On 17 March 2021, it was announced that the Commission had carried out a second review of InTouch’s remote operating licence and sanctioned the operator for further AML and SR breaches:
Social responsibility breaches
SCRP 3.1.1 and 3.4.1
An operator must implement policies and procedures to promote socially responsible gambling and interact with customers to prevent gambling related harms. InTouch’s SR policies and procedures were found to be lacking in both these respects, as:
the company’s responsible gambling interaction guidance stated that a bonus may be offered if a customer provides identification;
the investigation revealed customer interaction procedures were inadequate and the operator’s policies were not followed for seven customers whose activity the company recognised showed signs of problem gambling; and
in respect of those same seven customers, the company did not use all sources of information to ensure effective decision making and deliver effective interactions, in particular the Commission stated that if the company’s policy was followed then it should have considered placing mandatory limits on customer accounts.
Anti-money laundering breaches
Licence Conditions 12.1.1 (1) and (3) and 12.1.2
InTouch had failed to conduct an appropriate money laundering and terrorist financing risk assessment for its business and in particular, it did not take into account the risk of allowing customers to use payment providers which also act as an exchange for crypto-currencies. The Commission also found that the company’s AML and terrorist financing policies and procedures were not implemented effectively as they (i) neglected to conduct appropriate levels of enhanced due diligence for customers and (ii) carried out inadequate reviews of source of funds information.
Fair licence practices and marketing breaches
Licence Condition 7.1.1 (1) and (2) and SCRP 5.1.9
The terms on which gambling is offered and any notices to consumers must be fair and transparent and additionally, operators must ensure that any marketing communications or adverts must not be misleading. The Commission found InTouch to be in breach of these provisions as its investigation revealed the operator had omitted the minimum and maximum deposits in an offer’s terms and in addition did not state the time limit for which the bonus offer could be claimed.
As a result of the investigation, the Commission:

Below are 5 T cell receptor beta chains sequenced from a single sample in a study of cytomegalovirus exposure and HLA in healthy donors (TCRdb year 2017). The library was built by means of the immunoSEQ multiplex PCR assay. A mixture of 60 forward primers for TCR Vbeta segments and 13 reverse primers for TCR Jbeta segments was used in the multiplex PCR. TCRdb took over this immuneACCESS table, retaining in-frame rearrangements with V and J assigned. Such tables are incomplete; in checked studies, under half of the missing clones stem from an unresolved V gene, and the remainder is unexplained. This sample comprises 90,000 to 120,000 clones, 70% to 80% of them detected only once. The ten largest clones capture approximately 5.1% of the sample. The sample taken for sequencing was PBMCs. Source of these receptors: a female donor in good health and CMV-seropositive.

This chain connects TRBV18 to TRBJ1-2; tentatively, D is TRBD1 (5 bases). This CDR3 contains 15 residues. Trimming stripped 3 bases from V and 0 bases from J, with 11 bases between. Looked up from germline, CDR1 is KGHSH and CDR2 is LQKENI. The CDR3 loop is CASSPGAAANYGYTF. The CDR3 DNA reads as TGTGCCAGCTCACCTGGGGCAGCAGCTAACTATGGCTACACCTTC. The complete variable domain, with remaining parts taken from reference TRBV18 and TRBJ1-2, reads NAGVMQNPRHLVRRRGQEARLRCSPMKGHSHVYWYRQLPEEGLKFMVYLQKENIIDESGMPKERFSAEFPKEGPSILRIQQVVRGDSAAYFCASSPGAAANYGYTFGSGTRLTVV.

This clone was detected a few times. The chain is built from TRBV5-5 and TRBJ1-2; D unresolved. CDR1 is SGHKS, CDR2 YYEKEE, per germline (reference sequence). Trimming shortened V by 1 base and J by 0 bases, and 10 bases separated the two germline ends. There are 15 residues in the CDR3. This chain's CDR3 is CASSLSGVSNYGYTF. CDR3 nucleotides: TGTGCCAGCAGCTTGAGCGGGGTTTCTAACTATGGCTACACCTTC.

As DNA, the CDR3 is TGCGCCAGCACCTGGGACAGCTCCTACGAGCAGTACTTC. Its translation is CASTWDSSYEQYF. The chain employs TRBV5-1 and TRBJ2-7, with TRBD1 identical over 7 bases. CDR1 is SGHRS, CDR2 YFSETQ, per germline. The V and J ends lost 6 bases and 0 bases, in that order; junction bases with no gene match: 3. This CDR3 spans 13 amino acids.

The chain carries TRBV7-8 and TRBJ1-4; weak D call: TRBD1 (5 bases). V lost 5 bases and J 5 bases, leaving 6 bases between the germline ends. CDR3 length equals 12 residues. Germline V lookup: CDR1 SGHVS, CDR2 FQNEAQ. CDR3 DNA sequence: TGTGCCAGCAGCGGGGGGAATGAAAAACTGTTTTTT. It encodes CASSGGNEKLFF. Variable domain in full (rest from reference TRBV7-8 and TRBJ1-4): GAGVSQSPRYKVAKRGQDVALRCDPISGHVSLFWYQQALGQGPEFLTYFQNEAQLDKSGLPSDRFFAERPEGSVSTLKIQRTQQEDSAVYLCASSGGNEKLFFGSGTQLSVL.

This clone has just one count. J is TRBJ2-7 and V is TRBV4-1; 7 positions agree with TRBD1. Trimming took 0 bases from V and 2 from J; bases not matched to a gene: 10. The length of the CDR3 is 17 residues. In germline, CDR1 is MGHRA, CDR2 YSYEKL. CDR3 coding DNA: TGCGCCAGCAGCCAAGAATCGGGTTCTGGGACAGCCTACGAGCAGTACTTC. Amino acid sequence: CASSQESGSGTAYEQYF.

issued InTouch with a formal warning;
imposed a financial penalty of £3.4 million; and
similarly to Casumo, required InTouch to carry out an audit to ensure full compliance with the LCCP as part of a new licence condition.
These two cases are further examples of the Commission’s increasingly tough approach to enforcement and are illustrative of its focus on high financial penalties and extensive auditing, particularly where there are systemic or repeated failings.
These cases are not the first instances of an operator facing a second licence review. Noteworthy previous examples include a £5.9 million regulatory settlement with Ladbrokes Coral in July 2019 and a £13 million regulatory settlement with Caesars Entertainment in April 2020. The Commission has said that although some operators have improved their SR policies and customer interaction processes, it is still finding that operators are not taking appropriate action or acting quickly enough on spotting potential harm to a customer.
Richard Watson, the Commission’s Executive Director, said in respect of InTouch’s sanctions: “Through our challenging compliance and enforcement activity we will continue our work to raise standards in the industry and continue to hold failing operators to account.” This signals that where there are operators who repeatedly fail to comply, the Commission will take action and, as in these two cases, impose onerous fines. As set out by the “Statement of principles for determining financial penalties”, the Commission considers repeated failures by operators when determining the appropriate financial penalty.
This sends a clear message to operators that they should be diligent in updating, maintaining and actively enforcing their policies and processes if they want to avoid being faced with sanctions and additional licence conditions. Operators must treat this as an ongoing process to ensure they keep pace with the Commission’s new guidance and enforcement action.
Co-Authored by Alex Askew